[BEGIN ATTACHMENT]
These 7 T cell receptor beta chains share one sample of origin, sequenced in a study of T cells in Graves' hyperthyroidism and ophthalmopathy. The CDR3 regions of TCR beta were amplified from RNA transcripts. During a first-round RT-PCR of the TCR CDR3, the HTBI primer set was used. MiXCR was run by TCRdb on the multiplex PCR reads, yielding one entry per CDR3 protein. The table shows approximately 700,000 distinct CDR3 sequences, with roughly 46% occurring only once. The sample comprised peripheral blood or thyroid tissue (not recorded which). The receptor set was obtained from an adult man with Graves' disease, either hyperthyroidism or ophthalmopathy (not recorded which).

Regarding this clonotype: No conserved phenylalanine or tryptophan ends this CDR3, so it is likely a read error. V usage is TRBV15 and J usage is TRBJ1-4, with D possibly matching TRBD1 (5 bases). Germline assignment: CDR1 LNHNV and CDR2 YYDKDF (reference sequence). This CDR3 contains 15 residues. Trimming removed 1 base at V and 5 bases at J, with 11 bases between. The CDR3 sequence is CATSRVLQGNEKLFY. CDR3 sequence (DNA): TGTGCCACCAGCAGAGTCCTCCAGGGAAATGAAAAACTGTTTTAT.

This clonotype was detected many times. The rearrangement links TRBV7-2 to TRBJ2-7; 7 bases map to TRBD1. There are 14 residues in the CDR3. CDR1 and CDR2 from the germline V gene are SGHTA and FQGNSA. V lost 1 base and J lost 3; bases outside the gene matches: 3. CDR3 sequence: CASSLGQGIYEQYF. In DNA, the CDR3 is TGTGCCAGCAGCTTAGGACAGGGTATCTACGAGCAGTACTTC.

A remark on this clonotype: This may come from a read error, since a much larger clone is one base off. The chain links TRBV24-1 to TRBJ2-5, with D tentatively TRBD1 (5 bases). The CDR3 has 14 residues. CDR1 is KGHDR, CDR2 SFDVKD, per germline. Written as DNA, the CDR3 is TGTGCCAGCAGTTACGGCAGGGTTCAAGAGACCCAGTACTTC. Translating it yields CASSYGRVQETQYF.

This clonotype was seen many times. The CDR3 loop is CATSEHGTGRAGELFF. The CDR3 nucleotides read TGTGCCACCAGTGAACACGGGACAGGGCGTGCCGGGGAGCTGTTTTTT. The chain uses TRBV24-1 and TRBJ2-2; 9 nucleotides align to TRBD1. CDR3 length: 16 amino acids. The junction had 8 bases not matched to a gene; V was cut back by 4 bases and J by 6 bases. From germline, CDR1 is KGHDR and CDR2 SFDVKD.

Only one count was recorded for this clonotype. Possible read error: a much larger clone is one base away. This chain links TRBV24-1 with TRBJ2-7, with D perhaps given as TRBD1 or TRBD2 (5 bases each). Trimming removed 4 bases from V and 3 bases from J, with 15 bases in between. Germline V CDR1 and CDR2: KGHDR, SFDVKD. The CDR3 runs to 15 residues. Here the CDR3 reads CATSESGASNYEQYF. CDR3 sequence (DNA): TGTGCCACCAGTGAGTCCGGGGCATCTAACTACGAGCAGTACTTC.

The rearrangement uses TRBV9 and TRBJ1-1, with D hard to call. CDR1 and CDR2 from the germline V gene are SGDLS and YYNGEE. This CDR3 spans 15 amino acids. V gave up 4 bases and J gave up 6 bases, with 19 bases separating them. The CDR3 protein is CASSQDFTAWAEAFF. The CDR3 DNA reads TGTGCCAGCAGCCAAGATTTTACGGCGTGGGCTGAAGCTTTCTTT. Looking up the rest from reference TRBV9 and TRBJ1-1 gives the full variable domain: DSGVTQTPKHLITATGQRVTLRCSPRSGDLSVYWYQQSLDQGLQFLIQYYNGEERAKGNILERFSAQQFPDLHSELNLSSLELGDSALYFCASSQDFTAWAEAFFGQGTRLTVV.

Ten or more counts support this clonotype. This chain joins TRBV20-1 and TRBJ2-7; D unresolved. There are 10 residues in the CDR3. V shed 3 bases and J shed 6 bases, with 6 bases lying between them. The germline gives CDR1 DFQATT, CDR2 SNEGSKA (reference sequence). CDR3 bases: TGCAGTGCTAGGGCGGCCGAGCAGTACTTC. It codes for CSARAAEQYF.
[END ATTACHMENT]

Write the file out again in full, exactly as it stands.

These 7 T cell receptor beta chains share one sample of origin, sequenced in a study of T cells in Graves' hyperthyroidism and ophthalmopathy. The CDR3 regions of TCR beta were amplified from RNA transcripts. During a first-round RT-PCR of the TCR CDR3, the HTBI primer set was used. MiXCR was run by TCRdb on the multiplex PCR reads, yielding one entry per CDR3 protein. The table shows approximately 700,000 distinct CDR3 sequences, with roughly 46% occurring only once. The sample comprised peripheral blood or thyroid tissue (not recorded which). The receptor set was obtained from an adult man with Graves' disease, either hyperthyroidism or ophthalmopathy (not recorded which).

Regarding this clonotype: No conserved phenylalanine or tryptophan ends this CDR3, so it is likely a read error. V usage is TRBV15 and J usage is TRBJ1-4, with D possibly matching TRBD1 (5 bases). Germline assignment: CDR1 LNHNV and CDR2 YYDKDF (reference sequence). This CDR3 contains 15 residues. Trimming removed 1 base at V and 5 bases at J, with 11 bases between. The CDR3 sequence is CATSRVLQGNEKLFY. CDR3 sequence (DNA): TGTGCCACCAGCAGAGTCCTCCAGGGAAATGAAAAACTGTTTTAT.

This clonotype was detected many times. The rearrangement links TRBV7-2 to TRBJ2-7; 7 bases map to TRBD1. There are 14 residues in the CDR3. CDR1 and CDR2 from the germline V gene are SGHTA and FQGNSA. V lost 1 base and J lost 3; bases outside the gene matches: 3. CDR3 sequence: CASSLGQGIYEQYF. In DNA, the CDR3 is TGTGCCAGCAGCTTAGGACAGGGTATCTACGAGCAGTACTTC.

A remark on this clonotype: This may come from a read error, since a much larger clone is one base off. The chain links TRBV24-1 to TRBJ2-5, with D tentatively TRBD1 (5 bases). The CDR3 has 14 residues. CDR1 is KGHDR, CDR2 SFDVKD, per germline. Written as DNA, the CDR3 is TGTGCCAGCAGTTACGGCAGGGTTCAAGAGACCCAGTACTTC. Translating it yields CASSYGRVQETQYF.

This clonotype was seen many times. The CDR3 loop is CATSEHGTGRAGELFF. The CDR3 nucleotides read TGTGCCACCAGTGAACACGGGACAGGGCGTGCCGGGGAGCTGTTTTTT. The chain uses TRBV24-1 and TRBJ2-2; 9 nucleotides align to TRBD1. CDR3 length: 16 amino acids. The junction had 8 bases not matched to a gene; V was cut back by 4 bases and J by 6 bases. From germline, CDR1 is KGHDR and CDR2 SFDVKD.

Only one count was recorded for this clonotype. Possible read error: a much larger clone is one base away. This chain links TRBV24-1 with TRBJ2-7, with D perhaps given as TRBD1 or TRBD2 (5 bases each). Trimming removed 4 bases from V and 3 bases from J, with 15 bases in between. Germline V CDR1 and CDR2: KGHDR, SFDVKD. The CDR3 runs to 15 residues. Here the CDR3 reads CATSESGASNYEQYF. CDR3 sequence (DNA): TGTGCCACCAGTGAGTCCGGGGCATCTAACTACGAGCAGTACTTC.

The rearrangement uses TRBV9 and TRBJ1-1, with D hard to call. CDR1 and CDR2 from the germline V gene are SGDLS and YYNGEE. This CDR3 spans 15 amino acids. V gave up 4 bases and J gave up 6 bases, with 19 bases separating them. The CDR3 protein is CASSQDFTAWAEAFF. The CDR3 DNA reads TGTGCCAGCAGCCAAGATTTTACGGCGTGGGCTGAAGCTTTCTTT. Looking up the rest from reference TRBV9 and TRBJ1-1 gives the full variable domain: DSGVTQTPKHLITATGQRVTLRCSPRSGDLSVYWYQQSLDQGLQFLIQYYNGEERAKGNILERFSAQQFPDLHSELNLSSLELGDSALYFCASSQDFTAWAEAFFGQGTRLTVV.

Ten or more counts support this clonotype. This chain joins TRBV20-1 and TRBJ2-7; D unresolved. There are 10 residues in the CDR3. V shed 3 bases and J shed 6 bases, with 6 bases lying between them. The germline gives CDR1 DFQATT, CDR2 SNEGSKA (reference sequence). CDR3 bases: TGCAGTGCTAGGGCGGCCGAGCAGTACTTC. It codes for CSARAAEQYF.